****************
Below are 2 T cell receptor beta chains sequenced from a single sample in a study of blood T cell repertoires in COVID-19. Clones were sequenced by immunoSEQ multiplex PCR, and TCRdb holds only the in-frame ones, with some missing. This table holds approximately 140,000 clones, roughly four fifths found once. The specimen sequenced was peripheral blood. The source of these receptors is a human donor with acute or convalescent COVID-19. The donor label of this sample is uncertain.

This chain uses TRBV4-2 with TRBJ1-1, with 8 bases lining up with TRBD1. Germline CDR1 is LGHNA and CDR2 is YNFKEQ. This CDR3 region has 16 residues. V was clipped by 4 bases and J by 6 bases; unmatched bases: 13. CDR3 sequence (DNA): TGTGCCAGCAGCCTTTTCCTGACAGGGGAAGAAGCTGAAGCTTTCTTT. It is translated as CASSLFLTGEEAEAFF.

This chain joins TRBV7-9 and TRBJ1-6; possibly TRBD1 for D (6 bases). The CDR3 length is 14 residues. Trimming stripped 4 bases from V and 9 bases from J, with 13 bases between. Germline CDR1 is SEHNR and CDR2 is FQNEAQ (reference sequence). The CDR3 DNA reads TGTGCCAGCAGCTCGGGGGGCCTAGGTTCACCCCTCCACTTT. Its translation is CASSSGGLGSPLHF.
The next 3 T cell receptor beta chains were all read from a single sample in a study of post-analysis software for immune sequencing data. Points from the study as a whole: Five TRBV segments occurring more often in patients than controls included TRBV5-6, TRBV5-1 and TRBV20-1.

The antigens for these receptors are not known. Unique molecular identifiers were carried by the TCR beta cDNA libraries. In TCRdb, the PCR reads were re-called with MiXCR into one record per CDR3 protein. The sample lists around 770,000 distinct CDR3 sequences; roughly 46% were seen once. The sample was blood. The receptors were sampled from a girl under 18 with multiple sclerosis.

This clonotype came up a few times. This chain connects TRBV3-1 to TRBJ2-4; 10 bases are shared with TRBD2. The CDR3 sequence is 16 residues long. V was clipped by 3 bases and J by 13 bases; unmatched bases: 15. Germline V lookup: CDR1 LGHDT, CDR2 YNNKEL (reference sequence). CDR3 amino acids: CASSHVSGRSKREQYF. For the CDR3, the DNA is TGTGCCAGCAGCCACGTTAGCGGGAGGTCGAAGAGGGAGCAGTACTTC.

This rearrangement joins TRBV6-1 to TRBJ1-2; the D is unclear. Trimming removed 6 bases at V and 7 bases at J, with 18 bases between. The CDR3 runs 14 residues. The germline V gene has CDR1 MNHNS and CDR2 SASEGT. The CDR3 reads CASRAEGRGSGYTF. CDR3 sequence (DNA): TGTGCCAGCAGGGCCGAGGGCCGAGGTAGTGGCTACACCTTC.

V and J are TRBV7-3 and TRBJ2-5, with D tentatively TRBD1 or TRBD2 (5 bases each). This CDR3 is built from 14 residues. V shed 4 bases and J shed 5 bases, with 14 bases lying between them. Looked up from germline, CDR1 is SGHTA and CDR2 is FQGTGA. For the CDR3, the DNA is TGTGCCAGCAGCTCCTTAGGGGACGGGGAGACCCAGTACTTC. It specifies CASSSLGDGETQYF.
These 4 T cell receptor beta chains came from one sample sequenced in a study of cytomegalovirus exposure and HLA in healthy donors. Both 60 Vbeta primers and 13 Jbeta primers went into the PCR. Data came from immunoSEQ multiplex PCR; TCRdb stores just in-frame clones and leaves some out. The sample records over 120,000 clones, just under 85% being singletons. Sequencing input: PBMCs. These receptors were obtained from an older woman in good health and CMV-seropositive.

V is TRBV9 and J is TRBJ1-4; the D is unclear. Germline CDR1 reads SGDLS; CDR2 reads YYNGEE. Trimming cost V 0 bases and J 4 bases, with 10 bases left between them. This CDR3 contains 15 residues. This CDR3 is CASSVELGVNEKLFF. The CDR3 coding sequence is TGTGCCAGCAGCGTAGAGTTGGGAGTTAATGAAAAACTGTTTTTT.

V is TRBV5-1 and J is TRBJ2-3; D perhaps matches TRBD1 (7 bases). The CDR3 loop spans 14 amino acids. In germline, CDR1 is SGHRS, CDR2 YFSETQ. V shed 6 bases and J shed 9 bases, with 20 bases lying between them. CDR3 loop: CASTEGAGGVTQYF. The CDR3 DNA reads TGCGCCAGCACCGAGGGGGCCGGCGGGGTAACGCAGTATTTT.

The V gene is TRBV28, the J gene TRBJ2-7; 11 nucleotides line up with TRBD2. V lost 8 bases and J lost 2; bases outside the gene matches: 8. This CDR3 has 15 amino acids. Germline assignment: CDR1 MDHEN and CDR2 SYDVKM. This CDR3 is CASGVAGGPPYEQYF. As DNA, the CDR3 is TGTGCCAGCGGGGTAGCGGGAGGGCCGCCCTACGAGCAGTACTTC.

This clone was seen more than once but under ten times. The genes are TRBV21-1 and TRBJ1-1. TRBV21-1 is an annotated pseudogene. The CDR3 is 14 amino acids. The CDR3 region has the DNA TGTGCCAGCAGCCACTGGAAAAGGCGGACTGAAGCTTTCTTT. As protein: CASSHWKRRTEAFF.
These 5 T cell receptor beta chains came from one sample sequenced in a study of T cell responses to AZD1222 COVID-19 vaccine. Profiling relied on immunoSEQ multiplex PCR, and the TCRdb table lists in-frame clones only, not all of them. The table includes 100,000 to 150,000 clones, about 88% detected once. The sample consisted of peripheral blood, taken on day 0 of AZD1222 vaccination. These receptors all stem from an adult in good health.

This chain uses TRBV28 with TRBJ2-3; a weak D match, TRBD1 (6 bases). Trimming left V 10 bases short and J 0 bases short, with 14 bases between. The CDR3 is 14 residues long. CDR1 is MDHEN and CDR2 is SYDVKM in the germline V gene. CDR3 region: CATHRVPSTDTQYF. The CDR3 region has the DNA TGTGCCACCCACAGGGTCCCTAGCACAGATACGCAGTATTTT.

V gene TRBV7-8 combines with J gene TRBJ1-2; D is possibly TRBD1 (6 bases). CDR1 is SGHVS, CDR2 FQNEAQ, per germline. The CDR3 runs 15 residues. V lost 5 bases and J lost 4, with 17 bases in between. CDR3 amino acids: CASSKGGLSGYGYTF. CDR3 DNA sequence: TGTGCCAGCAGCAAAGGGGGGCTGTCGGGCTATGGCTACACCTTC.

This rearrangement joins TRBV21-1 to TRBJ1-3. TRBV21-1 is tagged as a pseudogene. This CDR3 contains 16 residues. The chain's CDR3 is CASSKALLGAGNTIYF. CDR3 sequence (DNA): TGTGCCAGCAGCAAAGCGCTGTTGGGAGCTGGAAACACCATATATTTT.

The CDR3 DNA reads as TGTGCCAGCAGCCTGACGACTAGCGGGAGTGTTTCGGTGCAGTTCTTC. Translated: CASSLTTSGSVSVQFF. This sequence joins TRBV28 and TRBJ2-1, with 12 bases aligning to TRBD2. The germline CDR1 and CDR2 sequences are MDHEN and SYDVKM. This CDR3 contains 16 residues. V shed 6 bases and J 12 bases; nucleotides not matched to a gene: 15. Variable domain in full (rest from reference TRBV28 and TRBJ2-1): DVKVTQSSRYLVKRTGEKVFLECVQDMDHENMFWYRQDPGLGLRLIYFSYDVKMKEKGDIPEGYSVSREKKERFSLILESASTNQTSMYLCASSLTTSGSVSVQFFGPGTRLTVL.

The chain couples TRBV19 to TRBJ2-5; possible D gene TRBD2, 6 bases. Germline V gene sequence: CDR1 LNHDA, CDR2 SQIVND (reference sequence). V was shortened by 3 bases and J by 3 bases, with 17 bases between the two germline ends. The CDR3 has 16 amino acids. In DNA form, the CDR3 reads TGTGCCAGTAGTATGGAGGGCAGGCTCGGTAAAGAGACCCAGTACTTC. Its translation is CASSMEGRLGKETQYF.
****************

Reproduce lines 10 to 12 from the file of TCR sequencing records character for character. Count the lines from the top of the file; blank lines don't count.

V is TRBV9 and J is TRBJ1-4; the D is unclear. Germline CDR1 reads SGDLS; CDR2 reads YYNGEE. Trimming cost V 0 bases and J 4 bases, with 10 bases left between them. This CDR3 contains 15 residues. This CDR3 is CASSVELGVNEKLFF. The CDR3 coding sequence is TGTGCCAGCAGCGTAGAGTTGGGAGTTAATGAAAAACTGTTTTTT.

V is TRBV5-1 and J is TRBJ2-3; D perhaps matches TRBD1 (7 bases). The CDR3 loop spans 14 amino acids. In germline, CDR1 is SGHRS, CDR2 YFSETQ. V shed 6 bases and J shed 9 bases, with 20 bases lying between them. CDR3 loop: CASTEGAGGVTQYF. The CDR3 DNA reads TGCGCCAGCACCGAGGGGGCCGGCGGGGTAACGCAGTATTTT.

The V gene is TRBV28, the J gene TRBJ2-7; 11 nucleotides line up with TRBD2. V lost 8 bases and J lost 2; bases outside the gene matches: 8. This CDR3 has 15 amino acids. Germline assignment: CDR1 MDHEN and CDR2 SYDVKM. This CDR3 is CASGVAGGPPYEQYF. As DNA, the CDR3 is TGTGCCAGCGGGGTAGCGGGAGGGCCGCCCTACGAGCAGTACTTC.